George Scangos has lined up top-tier scientific leadership for his new venture Vir Biotechnology, enticing eminent infectious disease and immunology specialist Herbert W. “Skip” Virgin M.D., Ph.D., from his current position at Washington University School of Medicine in St. Louis, Missouri.
Virgin is known for his expertise in teasing out the relationships between pathogens and the immune system, with a particular emphasis on viral diseases but also covering bacterial and parasitic infections.
Former Biogen CEO Scangos—who has headed the Fierce15 company since it emerged in January—said Virgin is “an internationally renowned scientist and leader who has made major contributions to the field of immunology and infectious diseases.”
“His vision and passion for science will be invaluable to Vir as we pursue our mission of transforming the care of people with serious infectious diseases.”
Virgin will assume the twin roles of executive vice president of research and chief scientific officer on Jan. 1. The R&D role at Vir has been fulfilled to date by ex-Vertex Pharma executive Vicki Sato, who will now focus on her other role as chairman of the company.
Trained at Harvard University, Brigham and Women’s Hospital in Boston and Barnes Hospital in St. Louis, for more than a decade Virgin has been the Edward Mallinckrodt Professor and head of the department of pathology and immunology at Washington University School of Medicine, which has been recognized for pioneering work in immunobiology.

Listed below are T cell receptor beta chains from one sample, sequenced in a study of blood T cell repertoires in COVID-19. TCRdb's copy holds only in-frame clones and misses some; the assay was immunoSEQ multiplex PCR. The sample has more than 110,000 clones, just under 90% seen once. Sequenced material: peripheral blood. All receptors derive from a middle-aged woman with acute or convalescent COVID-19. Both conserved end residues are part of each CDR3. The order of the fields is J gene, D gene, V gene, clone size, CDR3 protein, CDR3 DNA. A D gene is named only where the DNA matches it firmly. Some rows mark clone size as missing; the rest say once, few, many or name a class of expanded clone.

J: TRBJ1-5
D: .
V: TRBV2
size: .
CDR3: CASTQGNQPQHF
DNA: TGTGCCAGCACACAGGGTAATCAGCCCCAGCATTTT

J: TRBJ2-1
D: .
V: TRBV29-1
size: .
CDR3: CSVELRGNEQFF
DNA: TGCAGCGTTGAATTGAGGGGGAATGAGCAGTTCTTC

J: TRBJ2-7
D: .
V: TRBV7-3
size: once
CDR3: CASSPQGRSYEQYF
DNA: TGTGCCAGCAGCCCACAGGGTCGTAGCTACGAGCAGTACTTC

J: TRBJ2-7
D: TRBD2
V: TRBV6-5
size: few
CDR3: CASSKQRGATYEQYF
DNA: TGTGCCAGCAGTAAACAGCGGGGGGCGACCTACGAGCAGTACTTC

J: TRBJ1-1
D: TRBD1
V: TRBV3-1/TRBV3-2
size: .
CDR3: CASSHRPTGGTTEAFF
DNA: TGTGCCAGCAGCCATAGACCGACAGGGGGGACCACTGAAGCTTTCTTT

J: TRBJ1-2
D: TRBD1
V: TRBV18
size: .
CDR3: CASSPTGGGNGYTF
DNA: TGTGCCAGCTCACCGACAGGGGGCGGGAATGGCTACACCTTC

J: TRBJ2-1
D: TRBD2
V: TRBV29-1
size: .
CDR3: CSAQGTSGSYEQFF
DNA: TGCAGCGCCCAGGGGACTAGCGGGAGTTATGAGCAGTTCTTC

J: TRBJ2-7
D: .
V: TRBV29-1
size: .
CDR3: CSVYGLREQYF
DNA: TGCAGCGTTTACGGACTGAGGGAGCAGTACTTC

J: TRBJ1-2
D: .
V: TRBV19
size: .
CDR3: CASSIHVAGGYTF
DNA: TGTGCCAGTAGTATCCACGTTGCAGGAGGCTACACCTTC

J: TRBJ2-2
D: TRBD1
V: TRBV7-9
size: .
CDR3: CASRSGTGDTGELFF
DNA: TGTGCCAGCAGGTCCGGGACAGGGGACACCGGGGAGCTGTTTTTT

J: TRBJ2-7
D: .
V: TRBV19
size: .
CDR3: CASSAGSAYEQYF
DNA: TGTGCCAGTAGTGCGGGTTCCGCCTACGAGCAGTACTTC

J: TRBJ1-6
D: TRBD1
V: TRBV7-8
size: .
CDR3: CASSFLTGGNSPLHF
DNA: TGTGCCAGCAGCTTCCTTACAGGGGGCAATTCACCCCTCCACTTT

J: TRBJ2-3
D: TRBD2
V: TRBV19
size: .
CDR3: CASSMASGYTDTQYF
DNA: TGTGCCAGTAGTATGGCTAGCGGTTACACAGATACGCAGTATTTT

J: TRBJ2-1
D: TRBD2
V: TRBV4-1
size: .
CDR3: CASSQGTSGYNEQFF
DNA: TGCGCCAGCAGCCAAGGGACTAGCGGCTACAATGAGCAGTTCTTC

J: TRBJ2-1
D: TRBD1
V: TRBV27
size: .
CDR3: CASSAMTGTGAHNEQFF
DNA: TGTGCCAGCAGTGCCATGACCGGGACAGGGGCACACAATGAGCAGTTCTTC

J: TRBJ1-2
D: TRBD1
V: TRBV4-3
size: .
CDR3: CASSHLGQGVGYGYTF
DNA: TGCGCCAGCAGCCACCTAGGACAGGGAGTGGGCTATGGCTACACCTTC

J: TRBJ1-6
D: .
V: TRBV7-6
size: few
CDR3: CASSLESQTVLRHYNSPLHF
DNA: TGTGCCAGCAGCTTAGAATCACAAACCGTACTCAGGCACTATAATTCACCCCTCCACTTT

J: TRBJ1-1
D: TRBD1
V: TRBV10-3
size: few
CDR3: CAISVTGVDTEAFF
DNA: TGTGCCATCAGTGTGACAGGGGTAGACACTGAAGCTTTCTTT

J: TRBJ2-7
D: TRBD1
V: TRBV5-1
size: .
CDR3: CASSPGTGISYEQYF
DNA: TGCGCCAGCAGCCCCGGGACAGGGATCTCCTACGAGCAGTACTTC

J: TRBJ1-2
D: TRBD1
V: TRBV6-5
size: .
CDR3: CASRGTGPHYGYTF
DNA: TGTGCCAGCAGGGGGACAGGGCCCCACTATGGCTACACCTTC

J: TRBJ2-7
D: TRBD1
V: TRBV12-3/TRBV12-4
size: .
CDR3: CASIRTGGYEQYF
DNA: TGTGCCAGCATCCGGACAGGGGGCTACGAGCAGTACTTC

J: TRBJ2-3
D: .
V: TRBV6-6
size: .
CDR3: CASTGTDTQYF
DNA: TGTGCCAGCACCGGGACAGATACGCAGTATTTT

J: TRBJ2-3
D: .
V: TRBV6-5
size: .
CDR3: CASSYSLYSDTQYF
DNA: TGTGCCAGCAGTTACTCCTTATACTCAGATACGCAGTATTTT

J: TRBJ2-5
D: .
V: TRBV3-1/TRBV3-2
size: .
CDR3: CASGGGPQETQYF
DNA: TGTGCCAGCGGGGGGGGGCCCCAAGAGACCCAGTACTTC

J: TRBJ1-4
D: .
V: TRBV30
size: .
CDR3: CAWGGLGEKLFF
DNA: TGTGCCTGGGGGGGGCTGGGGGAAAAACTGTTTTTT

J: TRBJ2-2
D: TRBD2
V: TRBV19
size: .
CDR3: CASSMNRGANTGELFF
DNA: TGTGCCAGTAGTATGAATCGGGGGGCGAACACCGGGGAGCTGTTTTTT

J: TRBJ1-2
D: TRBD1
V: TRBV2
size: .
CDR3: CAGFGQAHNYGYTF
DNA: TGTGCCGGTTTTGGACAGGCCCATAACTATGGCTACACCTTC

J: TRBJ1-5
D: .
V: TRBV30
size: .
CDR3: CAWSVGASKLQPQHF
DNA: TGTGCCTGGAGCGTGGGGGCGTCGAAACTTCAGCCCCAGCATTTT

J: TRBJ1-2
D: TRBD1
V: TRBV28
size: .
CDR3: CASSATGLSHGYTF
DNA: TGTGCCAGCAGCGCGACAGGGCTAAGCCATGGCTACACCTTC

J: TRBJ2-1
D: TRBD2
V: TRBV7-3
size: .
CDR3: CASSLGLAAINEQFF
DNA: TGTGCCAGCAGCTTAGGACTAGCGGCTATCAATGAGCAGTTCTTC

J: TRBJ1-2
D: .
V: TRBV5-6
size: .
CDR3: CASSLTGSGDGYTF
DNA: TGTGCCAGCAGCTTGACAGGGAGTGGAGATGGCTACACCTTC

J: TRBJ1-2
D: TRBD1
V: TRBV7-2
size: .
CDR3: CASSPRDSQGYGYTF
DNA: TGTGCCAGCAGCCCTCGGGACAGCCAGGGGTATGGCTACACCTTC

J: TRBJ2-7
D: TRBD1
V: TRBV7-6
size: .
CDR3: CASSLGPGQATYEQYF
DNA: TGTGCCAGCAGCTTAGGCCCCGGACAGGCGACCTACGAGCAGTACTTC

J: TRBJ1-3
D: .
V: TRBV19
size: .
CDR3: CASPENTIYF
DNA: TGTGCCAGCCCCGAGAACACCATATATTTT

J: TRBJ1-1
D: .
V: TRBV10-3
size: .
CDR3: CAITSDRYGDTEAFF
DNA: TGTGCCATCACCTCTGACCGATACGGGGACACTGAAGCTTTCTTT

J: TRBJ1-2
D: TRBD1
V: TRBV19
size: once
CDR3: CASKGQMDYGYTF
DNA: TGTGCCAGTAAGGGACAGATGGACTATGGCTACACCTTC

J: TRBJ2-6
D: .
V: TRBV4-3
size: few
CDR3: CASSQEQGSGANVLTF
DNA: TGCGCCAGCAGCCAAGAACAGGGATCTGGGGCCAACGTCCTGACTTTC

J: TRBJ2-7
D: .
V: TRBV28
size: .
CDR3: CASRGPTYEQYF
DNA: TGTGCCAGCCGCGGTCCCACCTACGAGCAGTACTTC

His background in the use of genetic, structural, computational and sequencing methods to understand viral pathogenesis and immunity dovetails with Vir’s focus on using immune programming to manipulate the processes by which pathogens interact with the hosts they infect.
The biotech intends to target three areas: chronic infectious diseases such as hepatitis B, tuberculosis and HIV; viral respiratory diseases; and infections acquired in healthcare settings. Vir bought a portfolio of 15 antibody candidates at a stroke recently when it acquired Swiss biotech Humabs BioMed.
License deals with Visterra for another six antibodies—including an option on a candidate for influenza A in phase 2—and with Alnylam for up to five RNA interference candidates headed by a hepatitis B drug, have also fleshed out Vir’s pipeline.
When Vir first burst onto the scene—backed with a $150 million war chest from ARCH Venture Partners and another undisclosed block of cash from the Bill & Melinda Gates Foundation—Scangos said the aim is to take on “some of the world's most challenging infectious diseases for which solutions are nonexistent or inadequate.”
The startup said last month it has amassed financing of $500 million to date and expects to move several compounds into clinical development in the next year and a half.